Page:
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October 22, 2013 / ldejong4

The Herbalist

A review of the novel The Herbalist by Niamh Boyce, 2013.

I am a woman, in my twenties and living in Ireland. Well aren’t I lucky? I love being a woman. I suppose I never thought about whether to like and enjoy the gender granted to me but in recent years I have and I embrace that. I will never know what it’s like to be a man and vice versa but we women certainly try our best to make them understand. Don’t we?

To be honest, I’m tired of reading articles targeted at women in newspapers and popular business magazines about the remaining gender inequalities in western societies and how women are still not managing to climb to the top of corporations. Or even the reverse – articles highlighting how great we have become. I get it! There have been and still are significant gender differences when it comes to things like salary and opportunities to progress. Frankly, I don’t think many women even want those stressful jobs. I believe there will always be natural inequalities on both sides and for this reason I have lost interest in following such developments.

What is a lot more interesting, is to compare how many social issues affect women of a nation today to those of that same nation in the past and debut novelist, Niamh Boyce, has done just that for us. The Herbalist is a story that took me on a very bleak journey to an Irish town in the 1930s and it was there I realised the reality of what it is to be a woman in Ireland today. This novel is not a life-changing read however it delivers incredible power through an eventful, descriptive and emotional story. I was intrigued to read, upon opening, that it is a fictional story based on real life events.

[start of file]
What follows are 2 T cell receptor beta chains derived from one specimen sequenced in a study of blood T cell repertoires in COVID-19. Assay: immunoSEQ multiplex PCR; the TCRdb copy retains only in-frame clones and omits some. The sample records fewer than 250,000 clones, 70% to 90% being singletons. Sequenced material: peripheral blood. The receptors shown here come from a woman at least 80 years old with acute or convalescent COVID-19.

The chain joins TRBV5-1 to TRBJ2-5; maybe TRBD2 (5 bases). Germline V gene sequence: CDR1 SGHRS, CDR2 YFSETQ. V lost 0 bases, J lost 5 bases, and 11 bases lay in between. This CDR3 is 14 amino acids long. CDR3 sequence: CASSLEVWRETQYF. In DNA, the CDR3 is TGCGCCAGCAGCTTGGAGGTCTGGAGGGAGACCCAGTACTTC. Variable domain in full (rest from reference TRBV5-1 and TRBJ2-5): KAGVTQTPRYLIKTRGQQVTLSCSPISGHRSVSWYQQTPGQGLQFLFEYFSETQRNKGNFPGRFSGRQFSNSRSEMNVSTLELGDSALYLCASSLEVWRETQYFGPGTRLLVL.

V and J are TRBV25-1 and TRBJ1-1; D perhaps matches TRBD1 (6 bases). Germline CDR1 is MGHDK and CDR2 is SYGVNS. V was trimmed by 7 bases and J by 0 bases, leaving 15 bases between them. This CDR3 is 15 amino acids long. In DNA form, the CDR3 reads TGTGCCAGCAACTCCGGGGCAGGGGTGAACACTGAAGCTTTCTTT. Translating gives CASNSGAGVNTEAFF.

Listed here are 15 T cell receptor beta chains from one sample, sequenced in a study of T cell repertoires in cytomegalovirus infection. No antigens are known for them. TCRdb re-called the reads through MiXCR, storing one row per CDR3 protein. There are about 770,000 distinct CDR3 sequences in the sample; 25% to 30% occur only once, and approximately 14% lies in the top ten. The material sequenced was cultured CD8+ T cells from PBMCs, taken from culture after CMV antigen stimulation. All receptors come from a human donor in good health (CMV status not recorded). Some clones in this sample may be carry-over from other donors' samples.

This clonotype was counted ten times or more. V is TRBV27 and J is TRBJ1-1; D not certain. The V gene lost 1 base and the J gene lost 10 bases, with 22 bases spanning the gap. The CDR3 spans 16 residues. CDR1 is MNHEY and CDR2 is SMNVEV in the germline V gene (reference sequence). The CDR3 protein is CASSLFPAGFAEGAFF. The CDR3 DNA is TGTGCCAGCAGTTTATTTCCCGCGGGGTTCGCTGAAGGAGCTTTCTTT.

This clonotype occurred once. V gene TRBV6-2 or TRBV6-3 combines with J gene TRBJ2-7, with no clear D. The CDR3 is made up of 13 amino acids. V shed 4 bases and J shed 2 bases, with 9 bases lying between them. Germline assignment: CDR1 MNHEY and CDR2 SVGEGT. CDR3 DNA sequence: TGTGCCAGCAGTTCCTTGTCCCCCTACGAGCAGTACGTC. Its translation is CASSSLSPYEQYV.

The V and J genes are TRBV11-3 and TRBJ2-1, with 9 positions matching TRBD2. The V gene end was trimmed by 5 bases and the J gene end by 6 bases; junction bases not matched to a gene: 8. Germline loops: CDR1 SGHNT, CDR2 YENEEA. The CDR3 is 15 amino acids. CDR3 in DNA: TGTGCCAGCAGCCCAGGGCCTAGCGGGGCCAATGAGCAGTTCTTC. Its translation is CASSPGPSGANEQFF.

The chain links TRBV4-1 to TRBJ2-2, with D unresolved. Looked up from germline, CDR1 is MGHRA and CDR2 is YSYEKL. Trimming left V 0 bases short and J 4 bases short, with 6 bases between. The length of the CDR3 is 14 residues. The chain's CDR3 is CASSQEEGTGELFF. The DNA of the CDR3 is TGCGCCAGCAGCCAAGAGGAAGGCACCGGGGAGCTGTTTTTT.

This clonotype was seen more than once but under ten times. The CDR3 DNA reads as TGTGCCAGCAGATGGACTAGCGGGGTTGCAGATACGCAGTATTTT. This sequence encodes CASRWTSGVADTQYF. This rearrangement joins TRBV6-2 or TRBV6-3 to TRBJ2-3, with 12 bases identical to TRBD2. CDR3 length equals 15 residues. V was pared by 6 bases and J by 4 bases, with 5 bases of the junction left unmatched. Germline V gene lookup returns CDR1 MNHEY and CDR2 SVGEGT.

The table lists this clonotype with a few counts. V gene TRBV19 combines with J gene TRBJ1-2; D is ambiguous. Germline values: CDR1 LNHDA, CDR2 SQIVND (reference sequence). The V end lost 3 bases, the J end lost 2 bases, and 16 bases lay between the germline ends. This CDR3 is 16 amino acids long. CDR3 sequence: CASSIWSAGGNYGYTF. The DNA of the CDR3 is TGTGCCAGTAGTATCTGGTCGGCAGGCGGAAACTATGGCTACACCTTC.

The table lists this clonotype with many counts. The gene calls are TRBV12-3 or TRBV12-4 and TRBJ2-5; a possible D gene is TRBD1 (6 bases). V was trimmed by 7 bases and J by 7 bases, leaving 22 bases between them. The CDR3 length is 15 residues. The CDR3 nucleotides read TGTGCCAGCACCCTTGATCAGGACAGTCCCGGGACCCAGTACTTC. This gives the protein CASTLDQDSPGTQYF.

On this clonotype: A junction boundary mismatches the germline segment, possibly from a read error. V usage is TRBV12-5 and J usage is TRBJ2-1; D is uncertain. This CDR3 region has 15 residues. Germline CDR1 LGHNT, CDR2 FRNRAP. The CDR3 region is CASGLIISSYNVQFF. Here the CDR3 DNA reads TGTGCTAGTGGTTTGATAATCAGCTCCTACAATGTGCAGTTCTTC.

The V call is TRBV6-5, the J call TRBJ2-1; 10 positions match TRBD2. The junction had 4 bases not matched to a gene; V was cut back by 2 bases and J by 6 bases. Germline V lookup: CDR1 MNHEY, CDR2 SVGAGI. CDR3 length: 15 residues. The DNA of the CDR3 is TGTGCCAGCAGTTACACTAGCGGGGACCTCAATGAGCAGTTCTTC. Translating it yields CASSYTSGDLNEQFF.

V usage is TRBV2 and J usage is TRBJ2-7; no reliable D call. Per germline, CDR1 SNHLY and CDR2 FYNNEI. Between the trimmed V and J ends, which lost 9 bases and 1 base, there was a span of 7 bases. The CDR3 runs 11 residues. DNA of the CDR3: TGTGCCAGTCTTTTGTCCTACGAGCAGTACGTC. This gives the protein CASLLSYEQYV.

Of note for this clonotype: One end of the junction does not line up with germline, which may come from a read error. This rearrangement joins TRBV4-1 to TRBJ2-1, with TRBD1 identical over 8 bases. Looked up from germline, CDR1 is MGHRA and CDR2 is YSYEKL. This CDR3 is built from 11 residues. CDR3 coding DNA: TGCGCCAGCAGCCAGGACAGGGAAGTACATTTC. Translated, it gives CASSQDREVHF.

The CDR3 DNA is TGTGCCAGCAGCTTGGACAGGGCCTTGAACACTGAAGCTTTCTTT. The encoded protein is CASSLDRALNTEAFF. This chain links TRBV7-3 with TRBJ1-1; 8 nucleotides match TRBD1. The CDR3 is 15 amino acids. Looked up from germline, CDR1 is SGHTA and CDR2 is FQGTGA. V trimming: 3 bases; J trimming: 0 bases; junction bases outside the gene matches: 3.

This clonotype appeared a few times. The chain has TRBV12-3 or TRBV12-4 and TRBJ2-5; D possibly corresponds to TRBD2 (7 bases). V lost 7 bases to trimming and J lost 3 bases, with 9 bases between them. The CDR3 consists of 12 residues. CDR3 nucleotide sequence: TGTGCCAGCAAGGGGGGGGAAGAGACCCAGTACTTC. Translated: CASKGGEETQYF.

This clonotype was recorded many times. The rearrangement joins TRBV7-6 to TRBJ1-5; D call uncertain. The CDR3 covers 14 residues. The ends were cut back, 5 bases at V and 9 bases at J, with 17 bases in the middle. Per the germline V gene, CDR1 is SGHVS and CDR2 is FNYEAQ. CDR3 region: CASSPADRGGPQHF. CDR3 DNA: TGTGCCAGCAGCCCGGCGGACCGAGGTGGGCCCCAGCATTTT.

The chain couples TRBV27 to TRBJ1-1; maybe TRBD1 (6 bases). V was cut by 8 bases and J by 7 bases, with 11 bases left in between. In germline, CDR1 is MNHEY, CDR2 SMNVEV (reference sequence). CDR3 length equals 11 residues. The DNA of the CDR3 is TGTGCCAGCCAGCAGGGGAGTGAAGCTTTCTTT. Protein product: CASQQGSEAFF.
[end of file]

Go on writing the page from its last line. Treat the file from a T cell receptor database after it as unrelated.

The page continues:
A dark-skinned man known as the herbalist travels from afar to this small Irish town where he sets up shop at the popular local market. He is an alternative therapist targeting the local young girls and women with special remedies, medicines and potions to treat a variety of ailments. Word of his effective treatments spreads and soon the whole town is talking about this newcomer. He is portrayed as an attractive, modest and reserved individual and it is his mysterious character that attracts a lot of female attention thus leading to absorbing storyline and shocking conflict. The local gossip is the be-all and end-all for the individual families and it is fascinating to witness how the characters react and behave in particular situations as a result.

Throughout this novel, Boyce addresses a plethora of social issues in Ireland of that time including gender inequalities, religion, income, sex, abuse, unplanned pregnancies, the Magdalene laundries, miscarriage, abortion, puberty, death, depression, suicide and the most interesting for me – social reputation. Throughout the story, in every twist and turn I sense a dark cloud hanging over the characters like a voice nagging in their heads saying, “what would the neighbours say?” It is this fear of one’s reputation that carries the plot through.

Generally, there are very few endings to stories I praise and especially when I am enjoying it. In this case, I felt it to be a bit dragged out however it does draw to an interesting close in the last few pages. I particularly enjoyed Boyce’s approach to viewpoint being very similar and if not, better to Colum Mc Cann’s well-known Dancer. Each chapter is from the viewpoint of one of four main female characters and she has written the book in both first and second person depending on character. It was very well structured, flowed nicely and was extremely easy to jump between viewpoints thanks to the clearly labelled name headings of each chapter.

I recommend The Herbalist as it will certainly open your eyes to how different society was for women in the thirties and how lucky the women are of Ireland today. If I have sex with a stranger, no one will really care. If I am abused, I can report it without fearing the consequences of my reputation. If I get my period, I don’t have to use a rag and if I get pregnant, I would receive gifts from my friends rather than be kept hostage by my parents. Let’s hope the more disadvantaged societies in the world catch up soon rather than complain about what continues to lack in our own.


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